Researchers from the University of Rochester presented a new piece of
metal that does not sink into the water, since it has the ability to stay afloat like plastic or wood, even when the material was perforated. Even at a stage of development, this material could be used not only to make boats, but also to produce floating cities and even for self-cleaning latrines.
The key to this new material is the small grooves carved with a laser, a design inspired by the structures created by spiders and ants. This mode allows to capture small air bubbles that repel water and let the liquid slide along the surface of the metal. The researchers combined two pieces with the carved surface to create an air bubble that allows to keep this small structure afloat.
A demonstration of the unsinkable metal part
The water-repellent superhydrophobic system, as the researchers called it, could once again remain afloat when it was forced to be submerged for months. Even during the tests performed, the piece maintained its properties despite being drilled.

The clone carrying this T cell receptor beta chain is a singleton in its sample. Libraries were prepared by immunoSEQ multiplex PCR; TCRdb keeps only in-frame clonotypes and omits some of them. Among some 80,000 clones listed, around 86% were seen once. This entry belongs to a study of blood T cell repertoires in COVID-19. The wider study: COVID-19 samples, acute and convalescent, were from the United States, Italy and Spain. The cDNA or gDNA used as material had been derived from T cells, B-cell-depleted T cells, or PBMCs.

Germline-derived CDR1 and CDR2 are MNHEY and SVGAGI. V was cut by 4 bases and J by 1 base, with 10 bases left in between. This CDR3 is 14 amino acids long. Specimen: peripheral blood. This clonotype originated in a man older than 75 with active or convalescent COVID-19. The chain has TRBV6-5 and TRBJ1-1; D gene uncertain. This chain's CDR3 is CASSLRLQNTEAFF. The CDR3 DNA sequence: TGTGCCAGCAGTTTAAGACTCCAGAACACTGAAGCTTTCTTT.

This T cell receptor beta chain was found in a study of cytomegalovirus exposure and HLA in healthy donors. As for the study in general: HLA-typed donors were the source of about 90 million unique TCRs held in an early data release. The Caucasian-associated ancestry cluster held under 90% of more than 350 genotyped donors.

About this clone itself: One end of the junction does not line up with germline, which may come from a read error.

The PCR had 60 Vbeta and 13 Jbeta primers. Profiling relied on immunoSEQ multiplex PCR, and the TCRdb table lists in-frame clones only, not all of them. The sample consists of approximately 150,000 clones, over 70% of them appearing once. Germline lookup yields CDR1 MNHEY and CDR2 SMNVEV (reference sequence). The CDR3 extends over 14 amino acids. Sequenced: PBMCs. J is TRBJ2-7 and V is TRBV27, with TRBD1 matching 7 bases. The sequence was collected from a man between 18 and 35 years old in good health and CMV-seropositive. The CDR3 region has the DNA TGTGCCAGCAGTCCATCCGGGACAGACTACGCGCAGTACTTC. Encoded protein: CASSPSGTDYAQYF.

One of the main applications that this material could have is aimed at lifeboats, floating devices and even larger vessels, such as boats and sailboats. "The larger the area used by the repellent metal, the greater its carrying capacity," said Chunlei Guo, head of research at the University of Rochester,
cited by Business Insider.
One of its practical applications also applies to the use of latrines, since the metal repellent properties allow very little water to be used to maintain surface cleanliness. These types of features called the attention of the Bill and Melinda Gates Foundation, which plan to use these types of metals to develop the
new generation of toilets for developing countries.